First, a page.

My name is Paul Lam. I love working with data. I am a data scientist at uSwitch.com in London and work on Big Data on a daily basis. No, I don't write MapReduce with Java. That would be crazy. Instead, I use Cascalog. It is a programming library to write algorithms to process enormous amounts of data with ease. Contrary to popular misconceptions of a data scientist, most of my day is spent performing less glamorous tasks like data cleaning, structuring, and feature extraction. Which in turn enable our data team to build a graph-based recommendation system to increase cross-selling, multi-touchpoint attribution modelling for realistic ROI analytics, or just to calculate the lifetime value of each and everyone of our customers.
In addition to working on big data, I work on fast data too. My small business, Quantisan System, develops an artificial intelligent system that interprets streaming financial data to help fund managers make real-time decisions.
- Big Data London, "Composing re-useable ETL on Hadoop", October 2012
- 54th annual conference on Operational Research, "An agile approach to knowledge discovery on web log data", September 2012
- Data Science London, "Bootstrapping Data Science at uSwitch", March 2012
- Forward Tech Talks, "Cascalog: A Quick Introduction", February 2012
Paul's Trading Experience
(Note: This was written in 2011 when I was trading actively. My focus has shifted since then.)
From 2000 to 2006, I traded solely on fundamental analysis in the U.S. markets on a long term basis (around a year or two). Also known as a buy-and-hold strategy, or buy-and-pray, depending on who you ask. I have done fairly well during this time and averaged around 20% return a year. Having been reasonably successful and with too much greed in my mind, I actively traded the OTCBB and pink sheet penny stocks for swing trades (1 to 3 days holding period) from 2005 to 2007. That didn't turn out so well and I lost most of my trading portfolio. The silver lining in this plunder is that it made me realize that trading isn't usually as smooth sailing as I've once thought. In most of 2007, I spent a few months just self-reflecting and learning more about trading. It is also when I became aware of my trading shortcomings and started to study technical analysis, risk management, and psychology of trading.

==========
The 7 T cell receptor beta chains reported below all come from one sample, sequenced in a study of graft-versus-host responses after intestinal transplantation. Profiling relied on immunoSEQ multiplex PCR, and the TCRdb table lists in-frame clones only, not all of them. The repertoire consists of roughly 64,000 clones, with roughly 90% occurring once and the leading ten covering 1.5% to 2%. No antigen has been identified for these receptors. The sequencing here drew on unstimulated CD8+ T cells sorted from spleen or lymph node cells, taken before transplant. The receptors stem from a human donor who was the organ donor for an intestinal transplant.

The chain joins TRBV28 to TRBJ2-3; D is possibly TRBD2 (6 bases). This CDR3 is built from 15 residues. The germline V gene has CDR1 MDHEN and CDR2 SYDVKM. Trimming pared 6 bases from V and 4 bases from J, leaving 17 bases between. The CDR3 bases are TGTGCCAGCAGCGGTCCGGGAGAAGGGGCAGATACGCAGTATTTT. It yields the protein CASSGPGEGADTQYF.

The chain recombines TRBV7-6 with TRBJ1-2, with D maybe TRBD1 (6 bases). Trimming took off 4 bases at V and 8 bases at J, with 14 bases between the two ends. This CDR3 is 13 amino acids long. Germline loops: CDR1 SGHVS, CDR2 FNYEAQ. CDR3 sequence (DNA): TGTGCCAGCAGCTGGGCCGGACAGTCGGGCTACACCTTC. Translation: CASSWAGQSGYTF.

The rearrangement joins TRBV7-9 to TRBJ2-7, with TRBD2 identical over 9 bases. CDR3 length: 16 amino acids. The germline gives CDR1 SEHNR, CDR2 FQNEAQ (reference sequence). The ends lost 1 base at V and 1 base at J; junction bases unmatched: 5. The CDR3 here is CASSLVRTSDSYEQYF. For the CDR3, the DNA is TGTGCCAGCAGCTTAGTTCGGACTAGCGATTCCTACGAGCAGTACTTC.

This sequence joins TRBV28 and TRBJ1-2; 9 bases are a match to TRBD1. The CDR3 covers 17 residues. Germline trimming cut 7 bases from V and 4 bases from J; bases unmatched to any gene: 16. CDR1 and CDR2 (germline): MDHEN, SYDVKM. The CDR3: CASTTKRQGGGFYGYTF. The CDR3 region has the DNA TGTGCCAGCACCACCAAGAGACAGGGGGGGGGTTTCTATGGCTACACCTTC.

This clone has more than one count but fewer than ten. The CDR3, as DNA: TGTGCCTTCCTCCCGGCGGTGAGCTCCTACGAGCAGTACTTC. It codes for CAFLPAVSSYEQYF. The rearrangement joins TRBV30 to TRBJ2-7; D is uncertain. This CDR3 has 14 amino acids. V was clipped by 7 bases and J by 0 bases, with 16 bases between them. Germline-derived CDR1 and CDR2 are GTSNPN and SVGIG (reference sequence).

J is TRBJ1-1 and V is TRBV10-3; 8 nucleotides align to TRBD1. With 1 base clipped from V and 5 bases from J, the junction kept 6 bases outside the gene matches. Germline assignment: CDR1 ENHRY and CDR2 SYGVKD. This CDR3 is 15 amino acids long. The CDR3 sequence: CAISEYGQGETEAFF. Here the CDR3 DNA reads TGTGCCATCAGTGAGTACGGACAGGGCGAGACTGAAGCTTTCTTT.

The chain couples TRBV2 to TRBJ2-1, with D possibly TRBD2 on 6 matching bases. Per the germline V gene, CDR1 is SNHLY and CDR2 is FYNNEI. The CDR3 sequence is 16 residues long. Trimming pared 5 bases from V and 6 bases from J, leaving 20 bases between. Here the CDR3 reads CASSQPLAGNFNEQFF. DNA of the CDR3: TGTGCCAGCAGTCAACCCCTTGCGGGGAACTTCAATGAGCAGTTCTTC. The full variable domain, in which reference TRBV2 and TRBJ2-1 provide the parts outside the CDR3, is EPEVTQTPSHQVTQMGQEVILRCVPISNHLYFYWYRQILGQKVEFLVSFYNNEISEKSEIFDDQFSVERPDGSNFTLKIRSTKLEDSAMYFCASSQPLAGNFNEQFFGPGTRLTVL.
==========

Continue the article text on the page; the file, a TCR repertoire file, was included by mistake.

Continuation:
"There is nothing like losing all you have in the world for teaching you what not to do. And when you know what not to do in order not to lose money, you begin to learn what to do in order to win. Did you get that? You begin to learn!" Reminiscences of a Stock Operator
In 2008, I experimented with day trading futures contracts and automated trading strategy development through TradeStation. This marked the beginning of my interest in quantitative finance to leverage my vigorous engineering background. What came out of this is a scientific approach to trading and a better understanding of the ebbs and flow of the markets. This also led to my realization of the importance of documentation for trading. The result of which is the creation of a trading blog to record my stock trades and thoughts. In late 2009, I started dabbling in the foreign exchange markets. However this time around, I've learned my lesson and started out by paper trading for a few months before risking real money. In 2010, my algorithmic trading system won a few international forex trading competitions. I was even invited to Geneva for a TV interview by a Swiss bank.